Which brings up the next point: every time you ask someone for something, you expend social capital just for the ask, regardless of whether they agree. The larger the ask, the more social capital you expend. If I ask you for a thousand dollars, I radically diminish my social value in your eyes, even if you don’t give it to me. On the other hand, if I ask you to “spot me a dollar,” that’s barely any capital at all. Asking for a penny seems like such an inconsequential ask that for most people the curiosity alone would outweigh the miniscule social capital loss. (And of course, it depends on how much social capital you have with that person to begin with – strangers on the street have very little beyond the baseline that you give all humans, which of course varies from person to person.)

But as soon as you ask for a second penny, I see the grift. Now the social capital loss is the same as it would be if you ask for whatever number I eventually expect you to build up to. That’s why being willing to give me a penny doesn’t automatically mean you’ll give me all of your money. The subsequent asks change the equation.

This translates to how we interact with others in a lot of circumstances. Some people will (intentionally or not) take advantage of others to great degree, but hide it behind never asking for anything big. They’ll hit you up for $10, but they’ll do it 15 times a month. And when you refuse, they can paint you as the unreasonable one: “come on man, it’s only ten bucks!” This is especially effective if you’ve already agreed to the ask in the past, because they’re penny-ing you. You agreed once, so it’s unreasonable for you to refuse now. And if you don’t realize all of this, that trick can be really convincing.

My little personal filter for this: whenever anyone asks me a favor, I quickly ask myself: “would I do a favor ten times as large for this person?” I’m mentally multiplying the social capital cost of their ask times ten before agreeing. If I would do a favor ten times as large, I’ll do the small one.

Of course, this implies that doing the favor has no value to me – but in most cases, doing favors benefits me tremendously. First off, I’m good at getting value one way or another. Secondly, I know the power of social capital, and so I’m always happy to increase my own.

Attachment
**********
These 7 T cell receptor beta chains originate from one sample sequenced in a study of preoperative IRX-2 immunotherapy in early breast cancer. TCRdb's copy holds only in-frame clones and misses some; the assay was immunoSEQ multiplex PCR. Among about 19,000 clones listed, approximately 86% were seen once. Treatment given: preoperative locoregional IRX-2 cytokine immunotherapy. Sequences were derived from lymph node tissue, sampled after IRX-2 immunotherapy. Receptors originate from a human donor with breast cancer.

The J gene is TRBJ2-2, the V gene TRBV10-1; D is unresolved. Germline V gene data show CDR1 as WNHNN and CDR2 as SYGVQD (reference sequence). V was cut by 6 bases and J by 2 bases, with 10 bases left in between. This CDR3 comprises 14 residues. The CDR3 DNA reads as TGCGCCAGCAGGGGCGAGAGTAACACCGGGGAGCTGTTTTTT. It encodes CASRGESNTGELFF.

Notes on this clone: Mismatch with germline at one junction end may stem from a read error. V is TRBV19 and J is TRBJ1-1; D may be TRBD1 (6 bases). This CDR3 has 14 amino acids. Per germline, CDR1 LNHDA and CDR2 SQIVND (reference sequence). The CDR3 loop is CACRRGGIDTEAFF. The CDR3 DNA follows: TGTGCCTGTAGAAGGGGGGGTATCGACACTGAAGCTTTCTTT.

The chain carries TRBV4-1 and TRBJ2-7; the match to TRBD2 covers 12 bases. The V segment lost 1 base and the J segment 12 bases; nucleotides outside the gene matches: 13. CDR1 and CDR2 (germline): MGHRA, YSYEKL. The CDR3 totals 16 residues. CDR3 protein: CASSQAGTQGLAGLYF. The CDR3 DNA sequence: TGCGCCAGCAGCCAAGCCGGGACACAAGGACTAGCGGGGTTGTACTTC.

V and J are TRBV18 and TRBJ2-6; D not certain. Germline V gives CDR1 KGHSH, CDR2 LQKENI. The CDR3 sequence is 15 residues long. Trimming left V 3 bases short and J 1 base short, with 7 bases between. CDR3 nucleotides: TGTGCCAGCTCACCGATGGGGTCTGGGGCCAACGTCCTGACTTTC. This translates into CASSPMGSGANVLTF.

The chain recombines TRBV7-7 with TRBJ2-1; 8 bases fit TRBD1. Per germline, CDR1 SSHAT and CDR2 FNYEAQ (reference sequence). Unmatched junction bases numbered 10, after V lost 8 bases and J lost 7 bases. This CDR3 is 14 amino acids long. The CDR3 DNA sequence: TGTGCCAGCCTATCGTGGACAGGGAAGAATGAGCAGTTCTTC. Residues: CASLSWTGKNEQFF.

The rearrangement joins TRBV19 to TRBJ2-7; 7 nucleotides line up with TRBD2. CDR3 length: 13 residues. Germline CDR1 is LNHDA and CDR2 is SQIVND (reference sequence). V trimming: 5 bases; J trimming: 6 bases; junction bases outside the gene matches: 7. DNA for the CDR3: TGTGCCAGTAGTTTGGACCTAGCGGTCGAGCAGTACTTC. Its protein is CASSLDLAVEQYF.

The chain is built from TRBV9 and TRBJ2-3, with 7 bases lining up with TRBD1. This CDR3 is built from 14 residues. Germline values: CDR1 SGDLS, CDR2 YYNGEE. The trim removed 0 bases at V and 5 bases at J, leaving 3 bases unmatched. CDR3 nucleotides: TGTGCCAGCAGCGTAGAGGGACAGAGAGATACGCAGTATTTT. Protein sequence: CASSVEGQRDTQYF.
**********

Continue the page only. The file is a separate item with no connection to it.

But don’t let yourself be taken advantage of. Giving to the world is wonderful – but pouring juice down the drain isn’t. Know the difference.


There are a bunch of things that happen pretty much automatically in your life until you hit about age 30. They’re not guaranteed and there are certainly things you can do to actively sabotage them, but for the most part a lot of things just fall into your lap in those years.

You make friends pretty much automatically. You experience new music and other pop culture. You can become healthy/in shape as a “side effect” of just having an even mildly physically-demanding job or reasonably active lifestyle.

As you cross over that threshold, those things can still happen – but they stop being automatic. A lot of your life sort of calcifies, and you end up never really forming deep bonds with new people unless you really try. You can’t just stay in shape without working at it. And, if you’re not careful, you can listen to the same set of songs you liked when you were 22 for the rest of your life.

If any of those things are important to you, you have to put effort into them. (Maybe those things aren’t important to you – but my guess is that something else probably is, and that something also got less automatic when you hit ~30 years old.)

So it is with great awe and wonder that today I used my secret cheat, my special weapon against this effect. Today my oldest daughter and I were building her an art studio in a corner of the house so she could expand on her various creative endeavors, and while we cleaned and built she asked if she could play me “some music that I think you’ll like.”

It was perfect. I liked the music, not just because it was good but also because of the shared experience, the bond. We rocked out to that album together, dancing in the basement while we worked. And now my life is brighter.

Many things are automatic while you’re young. When you’re not – build bonds with people who are, however you can.


A tremendous source of energy for me is spending time with as much of my extended family as I can.

I am blessed beyond measure in this regard. My family is wonderful. I often hear people tell stories of traumatic or at the least unpleasant experiences with their family, and it makes me very sad. I want for them what I have.